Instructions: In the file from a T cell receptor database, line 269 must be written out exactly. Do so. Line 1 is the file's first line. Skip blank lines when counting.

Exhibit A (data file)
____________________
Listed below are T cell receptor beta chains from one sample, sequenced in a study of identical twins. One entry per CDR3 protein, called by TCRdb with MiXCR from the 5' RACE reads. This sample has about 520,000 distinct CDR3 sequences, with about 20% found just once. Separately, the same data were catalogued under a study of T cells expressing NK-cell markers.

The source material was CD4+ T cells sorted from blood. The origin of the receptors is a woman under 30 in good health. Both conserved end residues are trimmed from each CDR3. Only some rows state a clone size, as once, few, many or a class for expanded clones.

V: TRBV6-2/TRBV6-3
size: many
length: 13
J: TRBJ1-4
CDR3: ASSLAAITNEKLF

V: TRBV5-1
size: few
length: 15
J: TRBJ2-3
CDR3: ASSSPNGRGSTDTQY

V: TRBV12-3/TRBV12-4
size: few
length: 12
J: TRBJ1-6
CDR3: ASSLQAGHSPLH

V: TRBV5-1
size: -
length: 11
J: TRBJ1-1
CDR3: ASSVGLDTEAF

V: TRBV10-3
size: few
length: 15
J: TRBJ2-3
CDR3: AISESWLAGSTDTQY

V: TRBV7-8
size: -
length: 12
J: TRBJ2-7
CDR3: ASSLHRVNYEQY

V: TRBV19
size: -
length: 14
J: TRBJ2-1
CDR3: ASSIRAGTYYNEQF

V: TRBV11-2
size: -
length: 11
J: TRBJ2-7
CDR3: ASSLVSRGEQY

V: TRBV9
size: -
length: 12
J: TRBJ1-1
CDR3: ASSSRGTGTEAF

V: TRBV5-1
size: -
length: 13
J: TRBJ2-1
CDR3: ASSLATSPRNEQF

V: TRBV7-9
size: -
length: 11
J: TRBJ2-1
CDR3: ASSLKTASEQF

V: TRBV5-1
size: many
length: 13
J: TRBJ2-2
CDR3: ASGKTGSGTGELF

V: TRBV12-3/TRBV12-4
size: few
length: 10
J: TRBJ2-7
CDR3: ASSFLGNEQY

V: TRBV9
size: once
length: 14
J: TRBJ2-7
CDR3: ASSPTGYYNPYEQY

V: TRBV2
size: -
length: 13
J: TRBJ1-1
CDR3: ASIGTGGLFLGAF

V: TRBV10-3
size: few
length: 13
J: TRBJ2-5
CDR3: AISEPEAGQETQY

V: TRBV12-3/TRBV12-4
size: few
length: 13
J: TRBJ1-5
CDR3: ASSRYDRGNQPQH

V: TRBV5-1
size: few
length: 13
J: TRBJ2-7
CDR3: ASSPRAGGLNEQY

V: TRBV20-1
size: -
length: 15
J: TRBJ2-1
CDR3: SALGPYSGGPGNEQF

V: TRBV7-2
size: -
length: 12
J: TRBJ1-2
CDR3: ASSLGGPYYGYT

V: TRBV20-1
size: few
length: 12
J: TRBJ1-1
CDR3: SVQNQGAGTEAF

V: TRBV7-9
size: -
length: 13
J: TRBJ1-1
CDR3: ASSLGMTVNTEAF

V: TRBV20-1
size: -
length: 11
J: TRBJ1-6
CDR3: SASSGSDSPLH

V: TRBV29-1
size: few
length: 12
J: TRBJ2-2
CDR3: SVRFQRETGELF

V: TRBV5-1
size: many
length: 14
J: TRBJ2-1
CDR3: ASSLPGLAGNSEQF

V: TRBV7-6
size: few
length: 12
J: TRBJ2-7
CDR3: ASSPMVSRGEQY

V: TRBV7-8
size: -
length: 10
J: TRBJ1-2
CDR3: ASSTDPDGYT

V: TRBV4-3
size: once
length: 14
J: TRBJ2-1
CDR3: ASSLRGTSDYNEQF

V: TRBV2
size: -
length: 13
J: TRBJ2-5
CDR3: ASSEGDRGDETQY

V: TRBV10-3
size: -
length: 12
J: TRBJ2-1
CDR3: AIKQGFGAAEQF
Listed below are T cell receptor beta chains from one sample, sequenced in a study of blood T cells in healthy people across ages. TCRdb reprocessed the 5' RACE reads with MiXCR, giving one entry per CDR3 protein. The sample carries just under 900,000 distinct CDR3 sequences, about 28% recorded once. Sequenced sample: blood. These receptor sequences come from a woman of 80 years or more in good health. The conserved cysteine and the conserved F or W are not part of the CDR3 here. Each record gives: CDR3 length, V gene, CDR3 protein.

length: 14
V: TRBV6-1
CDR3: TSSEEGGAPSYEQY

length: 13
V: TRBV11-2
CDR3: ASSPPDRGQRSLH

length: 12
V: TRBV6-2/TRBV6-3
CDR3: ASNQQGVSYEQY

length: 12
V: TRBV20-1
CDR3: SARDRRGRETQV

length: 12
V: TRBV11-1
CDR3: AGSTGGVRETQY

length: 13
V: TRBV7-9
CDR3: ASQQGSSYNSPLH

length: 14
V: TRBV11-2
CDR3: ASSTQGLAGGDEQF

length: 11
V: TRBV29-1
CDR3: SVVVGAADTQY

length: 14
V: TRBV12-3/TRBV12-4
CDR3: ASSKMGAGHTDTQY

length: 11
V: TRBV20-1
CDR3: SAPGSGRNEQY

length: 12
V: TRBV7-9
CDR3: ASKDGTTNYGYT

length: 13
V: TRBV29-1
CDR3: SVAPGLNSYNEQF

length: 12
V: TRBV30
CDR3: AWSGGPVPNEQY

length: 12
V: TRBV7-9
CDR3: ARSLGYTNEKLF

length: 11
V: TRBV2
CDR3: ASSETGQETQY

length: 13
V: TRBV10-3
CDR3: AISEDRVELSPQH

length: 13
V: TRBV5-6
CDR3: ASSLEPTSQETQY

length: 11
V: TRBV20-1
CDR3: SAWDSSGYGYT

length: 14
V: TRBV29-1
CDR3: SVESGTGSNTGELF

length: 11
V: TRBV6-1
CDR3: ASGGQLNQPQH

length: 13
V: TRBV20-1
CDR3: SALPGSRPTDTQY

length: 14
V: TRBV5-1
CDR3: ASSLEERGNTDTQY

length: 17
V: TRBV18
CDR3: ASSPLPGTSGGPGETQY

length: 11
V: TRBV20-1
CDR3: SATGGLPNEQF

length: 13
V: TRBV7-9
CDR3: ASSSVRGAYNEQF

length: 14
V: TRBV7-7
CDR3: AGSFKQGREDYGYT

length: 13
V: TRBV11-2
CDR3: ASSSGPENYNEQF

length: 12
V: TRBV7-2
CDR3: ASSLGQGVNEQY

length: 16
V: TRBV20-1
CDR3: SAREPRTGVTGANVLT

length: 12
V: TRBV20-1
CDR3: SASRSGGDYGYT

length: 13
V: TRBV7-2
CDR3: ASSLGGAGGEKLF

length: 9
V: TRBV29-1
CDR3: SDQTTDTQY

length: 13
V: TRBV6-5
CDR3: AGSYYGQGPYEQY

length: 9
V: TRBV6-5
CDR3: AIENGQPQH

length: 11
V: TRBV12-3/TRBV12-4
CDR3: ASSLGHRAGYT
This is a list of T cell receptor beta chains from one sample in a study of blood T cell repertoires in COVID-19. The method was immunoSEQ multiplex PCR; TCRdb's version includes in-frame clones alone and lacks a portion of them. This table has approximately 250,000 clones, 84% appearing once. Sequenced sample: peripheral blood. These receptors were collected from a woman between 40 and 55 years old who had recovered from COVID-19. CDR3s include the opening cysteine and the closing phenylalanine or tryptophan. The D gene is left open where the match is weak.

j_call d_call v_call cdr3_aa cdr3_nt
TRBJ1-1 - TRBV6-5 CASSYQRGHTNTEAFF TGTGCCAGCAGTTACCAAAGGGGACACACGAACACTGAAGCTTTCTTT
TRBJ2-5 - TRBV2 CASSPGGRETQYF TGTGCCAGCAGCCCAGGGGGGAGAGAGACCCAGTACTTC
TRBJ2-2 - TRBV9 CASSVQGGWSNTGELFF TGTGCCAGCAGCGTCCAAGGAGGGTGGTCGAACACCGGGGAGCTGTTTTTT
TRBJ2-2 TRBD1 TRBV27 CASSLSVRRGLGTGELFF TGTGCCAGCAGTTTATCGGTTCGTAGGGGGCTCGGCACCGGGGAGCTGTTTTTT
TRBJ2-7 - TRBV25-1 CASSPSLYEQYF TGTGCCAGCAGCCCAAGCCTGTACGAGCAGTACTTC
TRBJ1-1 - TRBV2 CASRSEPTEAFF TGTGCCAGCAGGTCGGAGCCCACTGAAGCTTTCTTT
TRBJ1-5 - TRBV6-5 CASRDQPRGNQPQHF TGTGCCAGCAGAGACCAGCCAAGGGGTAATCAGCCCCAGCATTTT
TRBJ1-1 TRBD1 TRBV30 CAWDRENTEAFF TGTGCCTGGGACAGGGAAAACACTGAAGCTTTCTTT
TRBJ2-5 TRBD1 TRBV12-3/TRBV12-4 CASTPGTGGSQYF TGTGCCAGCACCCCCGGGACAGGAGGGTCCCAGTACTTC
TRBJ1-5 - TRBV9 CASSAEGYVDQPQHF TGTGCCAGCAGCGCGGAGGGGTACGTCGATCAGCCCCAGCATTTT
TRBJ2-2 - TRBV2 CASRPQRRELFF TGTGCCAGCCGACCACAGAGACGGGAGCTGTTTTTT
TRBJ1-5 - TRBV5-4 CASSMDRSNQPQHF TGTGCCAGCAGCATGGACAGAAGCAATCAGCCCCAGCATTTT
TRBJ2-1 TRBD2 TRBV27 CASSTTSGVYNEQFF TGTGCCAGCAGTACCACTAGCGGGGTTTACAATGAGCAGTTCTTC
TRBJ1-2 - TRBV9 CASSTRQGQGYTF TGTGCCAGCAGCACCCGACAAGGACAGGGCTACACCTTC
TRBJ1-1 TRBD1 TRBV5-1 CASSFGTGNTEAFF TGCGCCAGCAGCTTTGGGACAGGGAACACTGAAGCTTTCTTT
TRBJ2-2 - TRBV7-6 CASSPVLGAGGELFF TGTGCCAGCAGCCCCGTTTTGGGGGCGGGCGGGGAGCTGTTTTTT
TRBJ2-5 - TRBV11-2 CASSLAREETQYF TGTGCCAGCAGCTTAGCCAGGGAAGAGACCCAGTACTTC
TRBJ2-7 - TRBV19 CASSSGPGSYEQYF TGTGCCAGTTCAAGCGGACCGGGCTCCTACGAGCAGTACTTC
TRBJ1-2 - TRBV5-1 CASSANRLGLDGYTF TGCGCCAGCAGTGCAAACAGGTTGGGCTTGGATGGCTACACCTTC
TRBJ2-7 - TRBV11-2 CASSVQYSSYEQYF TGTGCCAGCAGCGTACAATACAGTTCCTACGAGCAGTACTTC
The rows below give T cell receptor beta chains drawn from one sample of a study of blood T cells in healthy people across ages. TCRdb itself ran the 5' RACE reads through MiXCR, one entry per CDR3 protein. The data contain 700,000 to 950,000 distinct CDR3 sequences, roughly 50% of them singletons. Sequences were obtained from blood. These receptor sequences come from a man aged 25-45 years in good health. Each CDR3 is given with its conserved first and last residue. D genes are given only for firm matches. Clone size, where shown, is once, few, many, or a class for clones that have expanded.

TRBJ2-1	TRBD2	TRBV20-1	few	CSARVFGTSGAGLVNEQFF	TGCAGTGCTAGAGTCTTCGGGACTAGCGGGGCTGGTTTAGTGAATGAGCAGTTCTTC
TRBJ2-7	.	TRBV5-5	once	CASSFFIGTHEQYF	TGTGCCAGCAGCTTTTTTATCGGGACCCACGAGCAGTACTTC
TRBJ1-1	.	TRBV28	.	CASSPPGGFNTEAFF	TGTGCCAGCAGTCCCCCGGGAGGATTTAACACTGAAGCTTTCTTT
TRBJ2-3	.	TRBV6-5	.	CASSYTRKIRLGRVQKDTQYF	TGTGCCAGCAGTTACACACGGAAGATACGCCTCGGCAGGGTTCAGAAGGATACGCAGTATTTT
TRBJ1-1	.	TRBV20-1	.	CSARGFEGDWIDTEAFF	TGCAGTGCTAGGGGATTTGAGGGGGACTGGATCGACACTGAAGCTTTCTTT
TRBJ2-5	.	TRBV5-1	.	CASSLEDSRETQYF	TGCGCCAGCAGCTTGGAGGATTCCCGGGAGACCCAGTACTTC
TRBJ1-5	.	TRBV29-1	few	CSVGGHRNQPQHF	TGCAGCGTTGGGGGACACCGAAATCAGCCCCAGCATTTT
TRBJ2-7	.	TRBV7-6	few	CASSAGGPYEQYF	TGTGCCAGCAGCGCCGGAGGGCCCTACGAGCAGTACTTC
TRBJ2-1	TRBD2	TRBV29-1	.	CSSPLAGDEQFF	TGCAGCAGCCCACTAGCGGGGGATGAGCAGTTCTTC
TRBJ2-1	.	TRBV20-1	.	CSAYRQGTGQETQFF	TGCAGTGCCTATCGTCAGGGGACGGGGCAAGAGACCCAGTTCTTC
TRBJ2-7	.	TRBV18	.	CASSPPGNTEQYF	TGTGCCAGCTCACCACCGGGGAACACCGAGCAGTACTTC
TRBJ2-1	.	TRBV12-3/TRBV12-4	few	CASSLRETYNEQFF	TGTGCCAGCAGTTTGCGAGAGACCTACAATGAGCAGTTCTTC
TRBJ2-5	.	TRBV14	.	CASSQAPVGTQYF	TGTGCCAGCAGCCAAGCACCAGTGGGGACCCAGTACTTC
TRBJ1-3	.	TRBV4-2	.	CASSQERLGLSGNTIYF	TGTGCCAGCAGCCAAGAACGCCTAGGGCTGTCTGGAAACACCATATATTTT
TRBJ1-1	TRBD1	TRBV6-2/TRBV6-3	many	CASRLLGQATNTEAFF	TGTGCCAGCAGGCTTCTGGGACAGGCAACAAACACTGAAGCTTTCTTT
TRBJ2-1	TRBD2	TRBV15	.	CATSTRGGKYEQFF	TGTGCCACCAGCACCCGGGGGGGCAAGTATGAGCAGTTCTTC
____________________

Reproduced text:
TRBJ2-5 TRBD1 TRBV12-3/TRBV12-4 CASTPGTGGSQYF TGTGCCAGCACCCCCGGGACAGGAGGGTCCCAGTACTTC